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Defcon mention at 1up article

Posted: Thu Jul 16, 2009 9:03 am
by Nutter
Just noticed the following at 1up today in a story about fear and mistrust in video games:

"n a recent game of global thermonuclear war, I made a pact with Europe. We'd respect each other's airspace while teaming up to pummel Asia into a self-lighting, glass floored parking lot. We'd make cookies together afterward. Maybe braid each other's hair and have a pillow fight. The reds lost three quarters of their population and we didn't take much hurt in reprisal (with the exception of Las Vegas, which I always allow to take a hit or two for the sake of biblical appropriateness). In the last minutes of the game, however, the Euros surfaced subs up and down the Atlantic coast and took out most of the eastern seaboard before I had time to pull my pants up. This wasn't just a spur of the moment betrayal. It was clearly one that had been planned from the moment we'd made our pact. I came in second, and loved every minute of it."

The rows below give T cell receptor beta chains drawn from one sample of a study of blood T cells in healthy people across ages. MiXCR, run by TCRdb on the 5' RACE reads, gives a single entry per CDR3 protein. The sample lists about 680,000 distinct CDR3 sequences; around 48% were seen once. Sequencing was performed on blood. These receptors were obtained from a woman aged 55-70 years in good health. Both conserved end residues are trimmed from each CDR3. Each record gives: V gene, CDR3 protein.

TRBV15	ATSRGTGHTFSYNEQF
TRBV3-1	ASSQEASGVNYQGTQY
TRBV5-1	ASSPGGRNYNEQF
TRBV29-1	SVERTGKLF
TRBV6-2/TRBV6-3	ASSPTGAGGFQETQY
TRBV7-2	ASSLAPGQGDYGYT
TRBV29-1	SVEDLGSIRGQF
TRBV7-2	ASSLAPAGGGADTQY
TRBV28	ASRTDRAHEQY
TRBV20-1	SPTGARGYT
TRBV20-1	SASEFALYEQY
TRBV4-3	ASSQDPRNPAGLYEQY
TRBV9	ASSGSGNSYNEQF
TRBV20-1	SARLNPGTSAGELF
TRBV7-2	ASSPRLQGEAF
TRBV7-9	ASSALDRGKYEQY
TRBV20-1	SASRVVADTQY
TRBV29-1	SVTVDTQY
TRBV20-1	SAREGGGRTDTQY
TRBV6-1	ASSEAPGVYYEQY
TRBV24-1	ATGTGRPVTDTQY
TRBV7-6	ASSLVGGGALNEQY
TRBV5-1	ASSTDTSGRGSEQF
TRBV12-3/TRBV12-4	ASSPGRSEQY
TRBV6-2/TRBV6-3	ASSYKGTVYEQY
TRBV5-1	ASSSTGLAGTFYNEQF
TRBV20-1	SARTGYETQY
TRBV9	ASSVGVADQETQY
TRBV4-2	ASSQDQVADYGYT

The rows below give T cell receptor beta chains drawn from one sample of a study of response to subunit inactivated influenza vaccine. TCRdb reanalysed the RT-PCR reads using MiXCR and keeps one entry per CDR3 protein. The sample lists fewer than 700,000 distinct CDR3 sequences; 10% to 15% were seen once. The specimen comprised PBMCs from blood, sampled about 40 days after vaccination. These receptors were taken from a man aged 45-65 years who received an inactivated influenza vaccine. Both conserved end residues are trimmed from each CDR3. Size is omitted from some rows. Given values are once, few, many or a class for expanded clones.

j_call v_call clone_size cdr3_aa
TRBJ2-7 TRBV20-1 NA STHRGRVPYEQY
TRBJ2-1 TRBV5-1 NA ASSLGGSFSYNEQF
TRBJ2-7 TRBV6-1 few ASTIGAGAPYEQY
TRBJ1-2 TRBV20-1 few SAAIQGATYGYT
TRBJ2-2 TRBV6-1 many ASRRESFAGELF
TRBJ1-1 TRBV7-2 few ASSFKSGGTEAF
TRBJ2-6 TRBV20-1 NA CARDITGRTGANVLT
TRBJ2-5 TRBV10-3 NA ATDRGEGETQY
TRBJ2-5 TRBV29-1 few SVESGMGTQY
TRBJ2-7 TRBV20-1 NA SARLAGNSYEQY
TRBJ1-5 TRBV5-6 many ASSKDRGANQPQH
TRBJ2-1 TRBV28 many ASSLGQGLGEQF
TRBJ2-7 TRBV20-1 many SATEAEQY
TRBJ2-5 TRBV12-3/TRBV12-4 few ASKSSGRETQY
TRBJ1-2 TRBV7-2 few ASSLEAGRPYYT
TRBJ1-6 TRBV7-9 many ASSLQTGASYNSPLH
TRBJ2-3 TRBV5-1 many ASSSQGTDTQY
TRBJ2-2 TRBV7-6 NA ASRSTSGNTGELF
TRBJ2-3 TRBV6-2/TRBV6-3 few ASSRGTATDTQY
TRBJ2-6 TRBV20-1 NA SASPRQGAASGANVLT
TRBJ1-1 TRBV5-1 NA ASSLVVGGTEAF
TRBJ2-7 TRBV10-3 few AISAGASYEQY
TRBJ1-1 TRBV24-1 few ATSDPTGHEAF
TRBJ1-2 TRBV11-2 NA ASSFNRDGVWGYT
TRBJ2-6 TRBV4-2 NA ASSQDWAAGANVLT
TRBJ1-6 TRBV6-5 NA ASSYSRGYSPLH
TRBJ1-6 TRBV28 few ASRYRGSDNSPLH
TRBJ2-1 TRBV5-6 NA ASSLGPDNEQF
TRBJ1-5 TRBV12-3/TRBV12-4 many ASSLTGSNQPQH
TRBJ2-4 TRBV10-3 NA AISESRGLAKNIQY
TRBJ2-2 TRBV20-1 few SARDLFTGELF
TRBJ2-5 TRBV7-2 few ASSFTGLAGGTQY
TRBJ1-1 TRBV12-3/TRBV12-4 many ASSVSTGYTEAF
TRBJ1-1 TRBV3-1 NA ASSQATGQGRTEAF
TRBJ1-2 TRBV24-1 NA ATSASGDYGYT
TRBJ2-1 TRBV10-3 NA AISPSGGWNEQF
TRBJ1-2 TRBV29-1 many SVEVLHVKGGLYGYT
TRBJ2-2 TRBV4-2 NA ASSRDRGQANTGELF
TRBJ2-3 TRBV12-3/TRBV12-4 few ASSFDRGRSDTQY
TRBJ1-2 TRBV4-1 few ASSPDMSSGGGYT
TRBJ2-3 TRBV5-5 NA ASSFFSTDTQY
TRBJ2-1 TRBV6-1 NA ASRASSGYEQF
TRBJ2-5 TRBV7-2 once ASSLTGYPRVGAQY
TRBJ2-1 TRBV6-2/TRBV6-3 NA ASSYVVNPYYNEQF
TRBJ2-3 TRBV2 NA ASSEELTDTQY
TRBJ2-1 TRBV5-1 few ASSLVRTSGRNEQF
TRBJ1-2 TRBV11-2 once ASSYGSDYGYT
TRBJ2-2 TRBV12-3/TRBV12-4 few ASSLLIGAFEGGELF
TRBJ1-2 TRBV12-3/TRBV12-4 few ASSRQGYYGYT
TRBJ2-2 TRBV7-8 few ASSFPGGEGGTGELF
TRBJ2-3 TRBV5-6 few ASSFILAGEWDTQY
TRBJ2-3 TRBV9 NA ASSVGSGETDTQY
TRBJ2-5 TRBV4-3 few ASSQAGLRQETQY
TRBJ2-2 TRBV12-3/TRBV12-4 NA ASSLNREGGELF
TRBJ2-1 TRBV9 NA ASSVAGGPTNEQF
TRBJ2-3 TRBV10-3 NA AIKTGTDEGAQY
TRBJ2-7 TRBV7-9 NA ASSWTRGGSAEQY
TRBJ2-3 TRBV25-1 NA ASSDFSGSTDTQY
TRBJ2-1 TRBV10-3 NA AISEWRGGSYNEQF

"...My first example, taken from a game of Defcon, hints at this kind of psychological and social tension, and other real-time strategy games likewise allow for similar temporary alliances."


Full story here

Posted: Thu Jul 16, 2009 9:21 pm
by - Tobias -
Thank you for sharing this.

Contrary to some of the Commentors, I found this article very interesting. The "definition" and discussion of trust is perfect, imo, in that it captures the aspect of behavioral prediction of others for ones own purposes. At its bottom it is such a Darwinian thing.

Backstabbing is certainly a topic worthy of consideration, and the gaming environment is an easy way to simulate and study this social phenomenon. I was disappointed, however, that the thrust of the article was to suggest that there is such a thing a "good" backstabbing.

My experience in gaming environments is that while backstabbing frequently provides short-term advantage, in the long-run the player community bands together in some fashion so as to penalize this strategy beyond the advantages it might offer. Typically, this type of banding together occurs in games where players are uniquely named. Thus, these names become banished in a sense.

Defcon already delivers the type of backstabbing-potential environment the article seems to call for, and even more: it is somewhat difficult to detect a "good" Defcon backstab, and players can use aliases so as to avoid the penalties of banishment. Certainly backstabbing is part of the game with Defcon, and I, like everyone else, have just come to accept it that way. But I do find it rather interesting that the most popular game servers running Defcon today are those that do not allow backstabbing. I believe this reflects well upon the Defcon player community. Perhaps human civilization has some chance after all.